The nine principles governing the Policy (November 2015) are as follows:
1. Satisfy the demand and consumption of energy as determined in the economic and social development plan of Cuba until 2030 (project approved in 2016).
2. To guarantee the security of energy supply in the short, medium and long term.
3. Guarantee a national energy matrix that is socially, economically, environmentally and sustainably compatible, reducing Cuba's dependence on imported fossil fuels.
4. Support Cuba's policy to develop renewable energy resources and apply energy efficiency in all sectors.
5. Strengthen the national production and refining of crude oil and gas and its refining, through the acceleration of studies and research that include new technologies and production capacities.
6. Ensure optimal exploitation of national energy sources.
7. Ensure consideration of all energy aspects (production, transformation, transport, distribution, consumption, environment, costs) as well as energy efficiency in the technology selection process.
8. Ensure broad participation of foreign investors in the development of the energy sector.
9. Strengthen international cooperation and regional integration for sustainable development.
The Economic and Social Policy Guidelines of the country, adopted in 2011 and updated in 2016 for the period 2016-2021 delineate the medium-term strategic development objectives for Cuba. With regards to the implementation of the Energy Policy in the country, the guidelines state: "Accelerate compliance with the Programme approved until 2030 for the development of renewable sources and the efficient use of energy".
In 2014, the government unveiled the political and economic plan to significantly diversify its Energy Matrix, with a goal of increasing the use of renewable energy sources for electricity generation from approximately 4.3% in 2013 (including 3.5% of the sugar industry) to 24% in 2030. This would correspond to generating approximately 7245 GWh of electricity, and avoiding greenhouse gas (GHG) emissions equivalent to 4463 tons of CO2. MINEM, in its talks with the EU, has commented on its willingness to increase the target of 24% of RES for Energy efficiency electricity generation to 29% by 2025. This target can only be achieved by attracting USD 3.7 billion in foreign investment.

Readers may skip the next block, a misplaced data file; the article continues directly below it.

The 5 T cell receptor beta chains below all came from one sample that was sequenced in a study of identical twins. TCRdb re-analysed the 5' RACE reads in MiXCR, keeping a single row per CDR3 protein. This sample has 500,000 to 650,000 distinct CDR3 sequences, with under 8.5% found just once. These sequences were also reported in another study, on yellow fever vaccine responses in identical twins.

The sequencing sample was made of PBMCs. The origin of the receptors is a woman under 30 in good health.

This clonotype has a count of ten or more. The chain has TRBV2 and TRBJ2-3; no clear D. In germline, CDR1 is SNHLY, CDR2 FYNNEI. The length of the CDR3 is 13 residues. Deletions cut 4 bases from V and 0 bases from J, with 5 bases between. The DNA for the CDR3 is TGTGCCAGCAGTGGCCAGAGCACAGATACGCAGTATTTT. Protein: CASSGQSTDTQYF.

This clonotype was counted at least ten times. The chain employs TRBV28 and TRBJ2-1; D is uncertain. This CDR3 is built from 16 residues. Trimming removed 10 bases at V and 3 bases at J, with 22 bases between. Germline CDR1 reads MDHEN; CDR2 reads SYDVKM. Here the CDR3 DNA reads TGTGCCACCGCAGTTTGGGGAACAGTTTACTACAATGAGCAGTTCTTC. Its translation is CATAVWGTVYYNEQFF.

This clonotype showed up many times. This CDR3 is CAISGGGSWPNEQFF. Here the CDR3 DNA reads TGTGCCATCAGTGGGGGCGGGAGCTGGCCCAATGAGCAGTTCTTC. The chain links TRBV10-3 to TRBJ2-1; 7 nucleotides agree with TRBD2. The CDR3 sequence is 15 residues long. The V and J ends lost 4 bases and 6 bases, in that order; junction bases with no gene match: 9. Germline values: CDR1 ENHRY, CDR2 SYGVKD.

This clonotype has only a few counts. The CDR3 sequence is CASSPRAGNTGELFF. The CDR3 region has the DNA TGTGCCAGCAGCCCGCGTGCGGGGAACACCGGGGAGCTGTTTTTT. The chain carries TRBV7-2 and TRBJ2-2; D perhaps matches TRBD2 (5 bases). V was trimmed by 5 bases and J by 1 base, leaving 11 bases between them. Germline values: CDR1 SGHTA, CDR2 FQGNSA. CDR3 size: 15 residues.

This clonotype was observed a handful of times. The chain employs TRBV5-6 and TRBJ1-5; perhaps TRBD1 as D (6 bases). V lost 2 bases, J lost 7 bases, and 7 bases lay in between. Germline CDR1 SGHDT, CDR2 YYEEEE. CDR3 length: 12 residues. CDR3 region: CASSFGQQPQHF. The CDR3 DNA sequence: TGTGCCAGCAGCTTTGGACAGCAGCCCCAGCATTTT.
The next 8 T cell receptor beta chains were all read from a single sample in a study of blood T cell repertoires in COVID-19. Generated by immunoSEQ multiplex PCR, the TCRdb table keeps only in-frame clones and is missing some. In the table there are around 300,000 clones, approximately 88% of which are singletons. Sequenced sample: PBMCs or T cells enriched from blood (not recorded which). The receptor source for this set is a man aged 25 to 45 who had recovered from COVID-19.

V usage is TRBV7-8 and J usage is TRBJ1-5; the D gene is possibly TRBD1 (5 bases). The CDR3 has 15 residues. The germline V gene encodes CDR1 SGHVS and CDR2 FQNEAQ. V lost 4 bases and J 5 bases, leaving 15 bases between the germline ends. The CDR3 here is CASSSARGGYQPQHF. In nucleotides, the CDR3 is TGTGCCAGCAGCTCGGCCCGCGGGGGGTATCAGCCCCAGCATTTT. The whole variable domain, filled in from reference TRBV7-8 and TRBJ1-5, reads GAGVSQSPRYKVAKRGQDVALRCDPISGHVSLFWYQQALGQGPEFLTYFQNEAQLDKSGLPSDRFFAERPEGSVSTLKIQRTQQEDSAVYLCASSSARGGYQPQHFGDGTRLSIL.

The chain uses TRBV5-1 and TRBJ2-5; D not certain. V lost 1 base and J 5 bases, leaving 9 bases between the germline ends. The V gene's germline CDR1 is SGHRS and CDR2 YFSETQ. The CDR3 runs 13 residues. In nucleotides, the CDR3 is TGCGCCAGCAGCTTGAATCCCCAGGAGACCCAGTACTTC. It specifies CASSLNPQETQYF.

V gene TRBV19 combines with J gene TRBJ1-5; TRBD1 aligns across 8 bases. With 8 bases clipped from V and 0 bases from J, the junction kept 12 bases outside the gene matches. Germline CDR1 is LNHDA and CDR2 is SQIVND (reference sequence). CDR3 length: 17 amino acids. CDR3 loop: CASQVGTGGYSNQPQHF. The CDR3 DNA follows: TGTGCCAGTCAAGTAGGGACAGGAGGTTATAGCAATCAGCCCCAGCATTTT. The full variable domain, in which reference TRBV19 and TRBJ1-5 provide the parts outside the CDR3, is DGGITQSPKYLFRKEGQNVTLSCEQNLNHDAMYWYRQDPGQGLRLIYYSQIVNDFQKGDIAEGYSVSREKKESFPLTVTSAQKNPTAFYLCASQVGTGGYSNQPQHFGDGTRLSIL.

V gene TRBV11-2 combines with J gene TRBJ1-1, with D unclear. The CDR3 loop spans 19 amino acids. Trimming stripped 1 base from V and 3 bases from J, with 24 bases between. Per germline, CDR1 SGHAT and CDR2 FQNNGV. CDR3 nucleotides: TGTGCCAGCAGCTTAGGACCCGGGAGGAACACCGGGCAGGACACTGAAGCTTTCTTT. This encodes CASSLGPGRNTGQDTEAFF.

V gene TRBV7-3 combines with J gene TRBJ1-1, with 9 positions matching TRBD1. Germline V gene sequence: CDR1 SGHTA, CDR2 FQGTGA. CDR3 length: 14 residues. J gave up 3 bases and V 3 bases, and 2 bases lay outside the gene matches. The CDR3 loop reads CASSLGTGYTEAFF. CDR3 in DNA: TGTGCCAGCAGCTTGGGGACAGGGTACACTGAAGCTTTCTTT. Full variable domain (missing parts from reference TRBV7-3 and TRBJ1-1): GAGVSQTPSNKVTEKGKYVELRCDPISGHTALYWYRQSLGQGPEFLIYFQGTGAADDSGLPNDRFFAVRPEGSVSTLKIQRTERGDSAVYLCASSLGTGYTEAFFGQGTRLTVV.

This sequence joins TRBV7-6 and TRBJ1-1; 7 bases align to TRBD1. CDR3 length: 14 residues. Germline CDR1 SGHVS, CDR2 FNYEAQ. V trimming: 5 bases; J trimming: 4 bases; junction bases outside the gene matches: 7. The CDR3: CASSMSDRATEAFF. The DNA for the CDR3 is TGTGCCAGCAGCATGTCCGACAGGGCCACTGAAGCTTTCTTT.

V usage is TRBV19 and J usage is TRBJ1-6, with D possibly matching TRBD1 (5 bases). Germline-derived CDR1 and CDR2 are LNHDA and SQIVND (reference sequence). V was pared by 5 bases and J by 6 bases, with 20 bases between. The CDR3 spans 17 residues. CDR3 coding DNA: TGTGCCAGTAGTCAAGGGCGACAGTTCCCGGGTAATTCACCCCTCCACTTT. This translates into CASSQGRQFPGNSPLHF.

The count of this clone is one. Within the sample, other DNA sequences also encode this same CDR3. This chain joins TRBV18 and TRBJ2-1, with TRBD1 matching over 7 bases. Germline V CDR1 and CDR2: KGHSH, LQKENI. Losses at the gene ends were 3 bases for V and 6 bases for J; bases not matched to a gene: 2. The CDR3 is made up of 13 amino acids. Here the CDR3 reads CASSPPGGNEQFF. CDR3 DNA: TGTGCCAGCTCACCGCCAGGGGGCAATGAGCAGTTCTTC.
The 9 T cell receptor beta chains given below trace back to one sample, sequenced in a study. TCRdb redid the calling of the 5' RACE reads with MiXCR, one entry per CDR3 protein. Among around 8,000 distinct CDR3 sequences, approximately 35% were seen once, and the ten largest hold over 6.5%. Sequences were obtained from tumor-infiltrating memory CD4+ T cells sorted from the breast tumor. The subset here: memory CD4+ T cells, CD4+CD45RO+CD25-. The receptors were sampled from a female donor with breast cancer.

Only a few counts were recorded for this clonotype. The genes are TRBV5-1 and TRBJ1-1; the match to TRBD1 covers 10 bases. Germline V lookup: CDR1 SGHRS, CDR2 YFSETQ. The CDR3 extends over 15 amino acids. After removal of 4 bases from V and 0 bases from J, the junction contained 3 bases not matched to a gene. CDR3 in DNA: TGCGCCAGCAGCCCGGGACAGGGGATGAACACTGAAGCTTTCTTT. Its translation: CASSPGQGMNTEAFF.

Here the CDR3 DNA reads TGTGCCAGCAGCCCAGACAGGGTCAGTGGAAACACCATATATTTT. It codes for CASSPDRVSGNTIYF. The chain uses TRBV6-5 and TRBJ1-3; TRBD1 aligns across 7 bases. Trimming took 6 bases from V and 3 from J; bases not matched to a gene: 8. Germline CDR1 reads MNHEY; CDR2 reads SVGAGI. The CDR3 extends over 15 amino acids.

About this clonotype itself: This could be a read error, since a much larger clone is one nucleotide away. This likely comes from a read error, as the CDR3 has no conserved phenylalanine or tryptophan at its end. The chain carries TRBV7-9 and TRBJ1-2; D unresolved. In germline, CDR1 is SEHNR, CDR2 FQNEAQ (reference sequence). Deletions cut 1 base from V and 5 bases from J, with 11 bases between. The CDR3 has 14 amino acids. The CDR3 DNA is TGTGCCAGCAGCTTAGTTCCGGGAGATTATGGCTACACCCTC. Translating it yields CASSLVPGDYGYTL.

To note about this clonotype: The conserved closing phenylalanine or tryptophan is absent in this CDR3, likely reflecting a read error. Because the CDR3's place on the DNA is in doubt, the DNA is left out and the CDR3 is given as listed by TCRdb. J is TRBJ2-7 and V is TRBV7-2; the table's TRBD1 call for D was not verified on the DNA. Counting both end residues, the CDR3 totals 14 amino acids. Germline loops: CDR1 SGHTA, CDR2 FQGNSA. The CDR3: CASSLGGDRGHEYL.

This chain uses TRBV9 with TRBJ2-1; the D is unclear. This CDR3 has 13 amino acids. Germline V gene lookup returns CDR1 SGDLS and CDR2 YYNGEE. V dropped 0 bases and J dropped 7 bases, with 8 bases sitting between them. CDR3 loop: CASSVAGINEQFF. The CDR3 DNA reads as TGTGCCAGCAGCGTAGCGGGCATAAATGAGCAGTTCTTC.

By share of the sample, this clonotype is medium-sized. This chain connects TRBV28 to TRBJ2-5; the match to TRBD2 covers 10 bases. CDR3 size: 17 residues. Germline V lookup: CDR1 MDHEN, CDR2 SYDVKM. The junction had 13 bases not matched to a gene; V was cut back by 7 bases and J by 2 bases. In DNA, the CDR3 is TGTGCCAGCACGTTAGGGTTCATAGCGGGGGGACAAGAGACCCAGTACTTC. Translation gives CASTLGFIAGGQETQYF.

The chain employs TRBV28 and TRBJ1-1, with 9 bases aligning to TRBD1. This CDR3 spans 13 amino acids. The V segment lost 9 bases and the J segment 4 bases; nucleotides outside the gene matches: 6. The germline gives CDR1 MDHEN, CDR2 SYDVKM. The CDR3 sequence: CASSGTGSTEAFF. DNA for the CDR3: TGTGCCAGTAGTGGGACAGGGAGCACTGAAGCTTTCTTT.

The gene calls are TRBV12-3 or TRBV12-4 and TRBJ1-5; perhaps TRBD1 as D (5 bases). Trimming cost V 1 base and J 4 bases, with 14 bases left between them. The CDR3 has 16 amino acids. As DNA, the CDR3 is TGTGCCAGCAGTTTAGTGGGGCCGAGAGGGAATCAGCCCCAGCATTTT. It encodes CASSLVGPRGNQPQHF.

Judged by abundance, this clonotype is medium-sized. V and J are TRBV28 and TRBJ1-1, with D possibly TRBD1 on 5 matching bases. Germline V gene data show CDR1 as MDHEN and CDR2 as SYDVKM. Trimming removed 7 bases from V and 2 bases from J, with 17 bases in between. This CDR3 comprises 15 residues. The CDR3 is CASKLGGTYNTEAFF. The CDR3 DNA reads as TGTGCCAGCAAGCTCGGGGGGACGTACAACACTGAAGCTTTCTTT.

That is why the Foreign Investment Opportunities Portfolio 2017-2018 recognizes that RE and EE constitute one of the country's main priorities and are indispensable for the achievement of the following objectives:
- Decrease the inefficiency of the electricity system;
- Reduce dependence on fossil fuels; - Contribute to environmental sustainability;
- Modify the energy matrix of generation and consumption;
- Increase the competitiveness of the economy as a whole;
- Reduce the high cost of energy delivered to consumers.
Overall, increasing reliance on renewable energy and improving energy efficiency are perceived as key priorities for the country’s economic development, and therefore can be found as crosscutting elements to most strategic development axes. The Bases of the National Economic and Social Development Plan until 2030 establish within the guiding principles and thematic axes for the elaboration of the National Development Plan until 2030 the need to "accelerate and efficiently transform and develop the energy matrix by increasing the participation of renewable sources and other national energy resources and the use of advanced technologies with the purpose of consolidating the efficiency and sustainability of the sector and, consequently, of the national economy".